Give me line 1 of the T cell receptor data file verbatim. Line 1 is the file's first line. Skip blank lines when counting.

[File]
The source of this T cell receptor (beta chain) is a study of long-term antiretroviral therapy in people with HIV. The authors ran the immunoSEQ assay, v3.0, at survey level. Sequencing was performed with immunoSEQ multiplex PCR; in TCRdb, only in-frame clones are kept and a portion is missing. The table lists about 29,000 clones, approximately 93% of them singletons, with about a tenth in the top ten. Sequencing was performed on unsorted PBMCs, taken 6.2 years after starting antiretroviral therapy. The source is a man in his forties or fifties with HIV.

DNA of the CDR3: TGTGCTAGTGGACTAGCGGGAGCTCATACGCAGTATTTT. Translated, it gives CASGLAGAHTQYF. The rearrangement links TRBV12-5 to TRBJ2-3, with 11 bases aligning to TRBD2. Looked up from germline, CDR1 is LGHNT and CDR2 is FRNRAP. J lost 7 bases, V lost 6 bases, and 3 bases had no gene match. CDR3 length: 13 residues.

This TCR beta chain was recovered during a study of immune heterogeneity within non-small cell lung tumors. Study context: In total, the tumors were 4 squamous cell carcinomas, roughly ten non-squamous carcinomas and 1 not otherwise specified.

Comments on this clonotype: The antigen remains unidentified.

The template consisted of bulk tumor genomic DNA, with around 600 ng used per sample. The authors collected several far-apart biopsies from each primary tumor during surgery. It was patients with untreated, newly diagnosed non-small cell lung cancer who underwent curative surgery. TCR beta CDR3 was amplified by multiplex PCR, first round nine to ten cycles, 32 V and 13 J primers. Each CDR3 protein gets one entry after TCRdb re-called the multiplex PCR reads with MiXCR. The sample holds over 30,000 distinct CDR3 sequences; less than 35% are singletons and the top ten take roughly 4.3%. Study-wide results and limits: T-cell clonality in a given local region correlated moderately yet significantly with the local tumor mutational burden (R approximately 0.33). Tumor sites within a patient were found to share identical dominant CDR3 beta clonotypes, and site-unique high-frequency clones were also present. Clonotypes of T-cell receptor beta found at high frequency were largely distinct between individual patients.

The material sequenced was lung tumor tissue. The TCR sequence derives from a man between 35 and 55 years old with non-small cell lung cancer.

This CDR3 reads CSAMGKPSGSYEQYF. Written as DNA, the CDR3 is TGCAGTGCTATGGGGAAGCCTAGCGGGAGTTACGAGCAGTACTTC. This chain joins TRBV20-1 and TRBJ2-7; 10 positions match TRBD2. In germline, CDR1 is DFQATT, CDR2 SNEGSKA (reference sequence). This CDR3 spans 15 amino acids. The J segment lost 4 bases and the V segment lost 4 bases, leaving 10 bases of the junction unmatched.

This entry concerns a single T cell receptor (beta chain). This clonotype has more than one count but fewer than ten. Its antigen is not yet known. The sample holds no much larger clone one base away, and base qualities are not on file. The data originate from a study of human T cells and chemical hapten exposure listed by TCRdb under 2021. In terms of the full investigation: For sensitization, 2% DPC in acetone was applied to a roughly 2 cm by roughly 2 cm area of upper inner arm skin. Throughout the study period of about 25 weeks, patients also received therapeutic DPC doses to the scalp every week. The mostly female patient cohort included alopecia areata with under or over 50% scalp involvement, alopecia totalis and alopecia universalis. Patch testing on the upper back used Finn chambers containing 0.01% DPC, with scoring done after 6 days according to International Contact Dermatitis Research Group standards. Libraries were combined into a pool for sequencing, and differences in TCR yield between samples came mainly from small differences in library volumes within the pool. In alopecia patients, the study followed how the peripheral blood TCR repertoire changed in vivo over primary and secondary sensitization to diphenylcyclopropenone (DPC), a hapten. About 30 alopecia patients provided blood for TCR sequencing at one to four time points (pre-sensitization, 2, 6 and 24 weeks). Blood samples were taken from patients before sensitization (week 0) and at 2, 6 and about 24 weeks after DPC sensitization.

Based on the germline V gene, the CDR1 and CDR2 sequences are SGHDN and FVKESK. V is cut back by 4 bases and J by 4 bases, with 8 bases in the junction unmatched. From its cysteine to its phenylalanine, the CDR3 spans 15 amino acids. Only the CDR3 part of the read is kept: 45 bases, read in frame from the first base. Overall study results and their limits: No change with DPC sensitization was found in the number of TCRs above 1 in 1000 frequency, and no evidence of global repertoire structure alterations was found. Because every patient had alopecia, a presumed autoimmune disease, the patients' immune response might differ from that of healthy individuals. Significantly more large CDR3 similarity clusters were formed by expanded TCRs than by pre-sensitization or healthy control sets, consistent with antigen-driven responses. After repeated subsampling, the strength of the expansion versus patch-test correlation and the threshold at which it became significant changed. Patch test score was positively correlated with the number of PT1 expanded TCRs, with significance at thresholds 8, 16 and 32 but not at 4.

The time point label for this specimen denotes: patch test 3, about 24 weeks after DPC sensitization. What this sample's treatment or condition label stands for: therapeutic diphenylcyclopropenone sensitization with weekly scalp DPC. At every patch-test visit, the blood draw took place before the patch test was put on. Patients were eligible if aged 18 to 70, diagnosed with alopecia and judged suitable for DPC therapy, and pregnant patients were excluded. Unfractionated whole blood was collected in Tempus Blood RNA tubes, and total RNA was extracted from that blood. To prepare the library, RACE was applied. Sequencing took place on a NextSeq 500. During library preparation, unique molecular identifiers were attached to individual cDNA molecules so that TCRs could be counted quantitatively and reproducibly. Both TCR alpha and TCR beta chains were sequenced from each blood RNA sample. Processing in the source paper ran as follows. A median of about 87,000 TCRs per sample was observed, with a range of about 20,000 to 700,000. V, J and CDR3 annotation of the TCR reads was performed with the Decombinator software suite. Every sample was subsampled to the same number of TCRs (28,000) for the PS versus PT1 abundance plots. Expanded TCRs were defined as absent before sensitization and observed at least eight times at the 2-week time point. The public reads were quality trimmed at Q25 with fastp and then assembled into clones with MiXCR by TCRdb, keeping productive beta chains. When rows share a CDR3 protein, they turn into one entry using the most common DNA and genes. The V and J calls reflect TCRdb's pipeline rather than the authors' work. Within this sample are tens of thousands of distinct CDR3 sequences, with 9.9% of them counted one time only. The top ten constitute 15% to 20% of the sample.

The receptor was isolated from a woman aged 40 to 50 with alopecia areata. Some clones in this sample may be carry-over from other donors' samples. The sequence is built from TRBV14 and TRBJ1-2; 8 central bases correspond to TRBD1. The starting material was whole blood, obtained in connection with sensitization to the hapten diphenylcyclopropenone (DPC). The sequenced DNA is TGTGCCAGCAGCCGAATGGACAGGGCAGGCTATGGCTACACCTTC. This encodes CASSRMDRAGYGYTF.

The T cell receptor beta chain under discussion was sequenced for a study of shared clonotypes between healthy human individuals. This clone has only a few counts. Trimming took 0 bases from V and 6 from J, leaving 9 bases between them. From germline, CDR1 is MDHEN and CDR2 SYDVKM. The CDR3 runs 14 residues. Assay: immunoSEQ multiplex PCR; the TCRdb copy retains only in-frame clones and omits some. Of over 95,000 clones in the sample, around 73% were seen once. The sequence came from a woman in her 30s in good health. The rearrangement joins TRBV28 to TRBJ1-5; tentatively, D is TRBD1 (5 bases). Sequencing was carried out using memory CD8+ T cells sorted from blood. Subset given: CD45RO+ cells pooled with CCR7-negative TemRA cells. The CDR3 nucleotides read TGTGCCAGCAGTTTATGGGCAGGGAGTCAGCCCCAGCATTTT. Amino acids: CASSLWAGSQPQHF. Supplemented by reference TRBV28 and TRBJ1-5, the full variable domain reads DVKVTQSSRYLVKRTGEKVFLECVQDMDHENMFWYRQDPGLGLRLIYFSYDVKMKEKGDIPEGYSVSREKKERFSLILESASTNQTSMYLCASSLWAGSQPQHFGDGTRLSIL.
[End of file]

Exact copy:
The source of this T cell receptor (beta chain) is a study of long-term antiretroviral therapy in people with HIV. The authors ran the immunoSEQ assay, v3.0, at survey level. Sequencing was performed with immunoSEQ multiplex PCR; in TCRdb, only in-frame clones are kept and a portion is missing. The table lists about 29,000 clones, approximately 93% of them singletons, with about a tenth in the top ten. Sequencing was performed on unsorted PBMCs, taken 6.2 years after starting antiretroviral therapy. The source is a man in his forties or fifties with HIV.